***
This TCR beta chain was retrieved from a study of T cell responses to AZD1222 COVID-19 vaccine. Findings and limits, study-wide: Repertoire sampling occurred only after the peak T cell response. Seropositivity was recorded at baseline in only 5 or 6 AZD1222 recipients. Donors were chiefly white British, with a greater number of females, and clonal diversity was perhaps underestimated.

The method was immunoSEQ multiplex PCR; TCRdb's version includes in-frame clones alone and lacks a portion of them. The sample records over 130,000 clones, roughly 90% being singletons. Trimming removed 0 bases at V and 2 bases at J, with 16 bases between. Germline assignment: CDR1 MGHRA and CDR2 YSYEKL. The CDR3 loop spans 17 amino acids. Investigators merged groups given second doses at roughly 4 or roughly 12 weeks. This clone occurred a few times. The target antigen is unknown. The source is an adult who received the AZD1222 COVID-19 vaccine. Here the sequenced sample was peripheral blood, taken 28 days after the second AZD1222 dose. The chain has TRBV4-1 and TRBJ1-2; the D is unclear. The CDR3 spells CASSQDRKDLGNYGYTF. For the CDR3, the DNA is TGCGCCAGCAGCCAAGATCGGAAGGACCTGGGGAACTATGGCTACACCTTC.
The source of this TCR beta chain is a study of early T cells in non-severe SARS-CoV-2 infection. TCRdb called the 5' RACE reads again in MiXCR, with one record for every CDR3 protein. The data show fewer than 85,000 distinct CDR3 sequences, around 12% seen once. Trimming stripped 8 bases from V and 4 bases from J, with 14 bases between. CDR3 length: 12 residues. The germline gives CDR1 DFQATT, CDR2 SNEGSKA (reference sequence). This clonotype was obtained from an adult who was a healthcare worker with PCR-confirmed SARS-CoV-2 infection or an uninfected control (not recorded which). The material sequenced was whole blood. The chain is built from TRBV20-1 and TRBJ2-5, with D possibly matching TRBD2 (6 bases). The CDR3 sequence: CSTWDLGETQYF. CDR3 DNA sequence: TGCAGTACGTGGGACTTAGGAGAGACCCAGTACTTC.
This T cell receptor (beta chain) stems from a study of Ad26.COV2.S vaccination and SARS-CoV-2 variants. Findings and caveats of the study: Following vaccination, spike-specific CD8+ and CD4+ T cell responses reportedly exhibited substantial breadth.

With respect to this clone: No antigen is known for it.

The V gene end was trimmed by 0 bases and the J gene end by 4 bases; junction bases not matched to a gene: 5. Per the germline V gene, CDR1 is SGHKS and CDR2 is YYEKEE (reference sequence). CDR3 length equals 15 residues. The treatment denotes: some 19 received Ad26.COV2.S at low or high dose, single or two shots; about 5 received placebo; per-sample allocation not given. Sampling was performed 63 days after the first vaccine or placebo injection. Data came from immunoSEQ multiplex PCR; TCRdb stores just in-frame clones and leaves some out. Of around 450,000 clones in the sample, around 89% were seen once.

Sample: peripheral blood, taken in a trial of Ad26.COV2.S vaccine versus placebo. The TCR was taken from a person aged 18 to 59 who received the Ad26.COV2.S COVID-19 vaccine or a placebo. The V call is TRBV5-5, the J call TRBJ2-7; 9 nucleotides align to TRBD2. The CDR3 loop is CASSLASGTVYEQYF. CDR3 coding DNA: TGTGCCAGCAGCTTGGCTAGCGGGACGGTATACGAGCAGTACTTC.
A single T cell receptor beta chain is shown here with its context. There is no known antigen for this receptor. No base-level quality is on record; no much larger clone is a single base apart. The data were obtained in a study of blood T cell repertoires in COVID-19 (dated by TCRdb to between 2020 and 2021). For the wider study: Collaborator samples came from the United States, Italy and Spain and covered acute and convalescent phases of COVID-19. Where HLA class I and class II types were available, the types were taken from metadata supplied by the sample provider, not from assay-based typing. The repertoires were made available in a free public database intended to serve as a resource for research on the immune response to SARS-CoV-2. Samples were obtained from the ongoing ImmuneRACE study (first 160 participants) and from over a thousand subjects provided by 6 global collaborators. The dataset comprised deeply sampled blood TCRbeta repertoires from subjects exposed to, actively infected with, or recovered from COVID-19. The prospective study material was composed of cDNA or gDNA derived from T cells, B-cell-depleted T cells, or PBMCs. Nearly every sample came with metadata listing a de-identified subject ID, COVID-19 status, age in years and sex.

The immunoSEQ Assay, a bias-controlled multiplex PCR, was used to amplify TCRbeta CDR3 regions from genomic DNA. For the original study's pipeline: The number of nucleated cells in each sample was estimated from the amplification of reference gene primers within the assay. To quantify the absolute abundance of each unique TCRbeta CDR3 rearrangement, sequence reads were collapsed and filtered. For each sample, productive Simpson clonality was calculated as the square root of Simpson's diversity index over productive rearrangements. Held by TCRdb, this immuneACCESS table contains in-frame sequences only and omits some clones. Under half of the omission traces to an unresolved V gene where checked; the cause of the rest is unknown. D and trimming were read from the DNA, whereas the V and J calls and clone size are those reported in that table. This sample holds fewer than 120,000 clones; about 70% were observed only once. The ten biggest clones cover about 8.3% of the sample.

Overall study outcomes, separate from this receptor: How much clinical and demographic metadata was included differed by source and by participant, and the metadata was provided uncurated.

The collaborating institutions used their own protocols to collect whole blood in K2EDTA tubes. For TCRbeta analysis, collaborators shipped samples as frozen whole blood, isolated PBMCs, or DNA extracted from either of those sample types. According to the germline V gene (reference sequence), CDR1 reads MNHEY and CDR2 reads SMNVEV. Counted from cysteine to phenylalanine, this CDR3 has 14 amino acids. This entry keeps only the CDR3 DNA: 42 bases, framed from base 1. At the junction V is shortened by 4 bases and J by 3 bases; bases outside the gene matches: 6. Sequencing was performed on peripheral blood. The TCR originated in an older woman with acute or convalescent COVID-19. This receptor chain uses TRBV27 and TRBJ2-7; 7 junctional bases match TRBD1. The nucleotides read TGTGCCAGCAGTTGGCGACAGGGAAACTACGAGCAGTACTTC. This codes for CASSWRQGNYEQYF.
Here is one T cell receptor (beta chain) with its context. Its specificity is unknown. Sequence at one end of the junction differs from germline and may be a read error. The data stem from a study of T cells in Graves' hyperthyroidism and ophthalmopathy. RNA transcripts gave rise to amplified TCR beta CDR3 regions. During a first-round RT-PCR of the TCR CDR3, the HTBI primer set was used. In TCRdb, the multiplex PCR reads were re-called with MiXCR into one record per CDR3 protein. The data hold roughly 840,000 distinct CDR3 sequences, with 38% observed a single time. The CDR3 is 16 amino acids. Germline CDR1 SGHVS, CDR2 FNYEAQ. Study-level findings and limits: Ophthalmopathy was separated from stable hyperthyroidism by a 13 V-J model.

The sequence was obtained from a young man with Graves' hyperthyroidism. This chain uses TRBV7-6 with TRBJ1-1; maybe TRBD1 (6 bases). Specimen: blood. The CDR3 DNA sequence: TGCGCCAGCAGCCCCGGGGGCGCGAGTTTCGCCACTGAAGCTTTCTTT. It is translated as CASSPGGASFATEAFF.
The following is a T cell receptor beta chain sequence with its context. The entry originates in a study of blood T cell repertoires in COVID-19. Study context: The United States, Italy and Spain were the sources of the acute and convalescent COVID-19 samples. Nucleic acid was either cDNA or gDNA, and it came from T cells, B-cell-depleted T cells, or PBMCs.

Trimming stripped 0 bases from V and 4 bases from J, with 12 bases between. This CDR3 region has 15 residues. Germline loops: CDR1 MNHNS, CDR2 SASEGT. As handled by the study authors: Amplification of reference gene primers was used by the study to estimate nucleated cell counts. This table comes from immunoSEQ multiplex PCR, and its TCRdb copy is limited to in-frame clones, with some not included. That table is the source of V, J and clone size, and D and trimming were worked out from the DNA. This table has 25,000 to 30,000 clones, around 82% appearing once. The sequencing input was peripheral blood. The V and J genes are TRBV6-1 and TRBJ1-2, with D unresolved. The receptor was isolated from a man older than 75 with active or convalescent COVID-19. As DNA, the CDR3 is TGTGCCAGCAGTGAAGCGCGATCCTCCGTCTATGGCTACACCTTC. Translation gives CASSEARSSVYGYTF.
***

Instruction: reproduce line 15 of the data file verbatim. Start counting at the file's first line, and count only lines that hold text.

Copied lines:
Trimming stripped 0 bases from V and 4 bases from J, with 12 bases between. This CDR3 region has 15 residues. Germline loops: CDR1 MNHNS, CDR2 SASEGT. As handled by the study authors: Amplification of reference gene primers was used by the study to estimate nucleated cell counts. This table comes from immunoSEQ multiplex PCR, and its TCRdb copy is limited to in-frame clones, with some not included. That table is the source of V, J and clone size, and D and trimming were worked out from the DNA. This table has 25,000 to 30,000 clones, around 82% appearing once. The sequencing input was peripheral blood. The V and J genes are TRBV6-1 and TRBJ1-2, with D unresolved. The receptor was isolated from a man older than 75 with active or convalescent COVID-19. As DNA, the CDR3 is TGTGCCAGCAGTGAAGCGCGATCCTCCGTCTATGGCTACACCTTC. Translation gives CASSEARSSVYGYTF.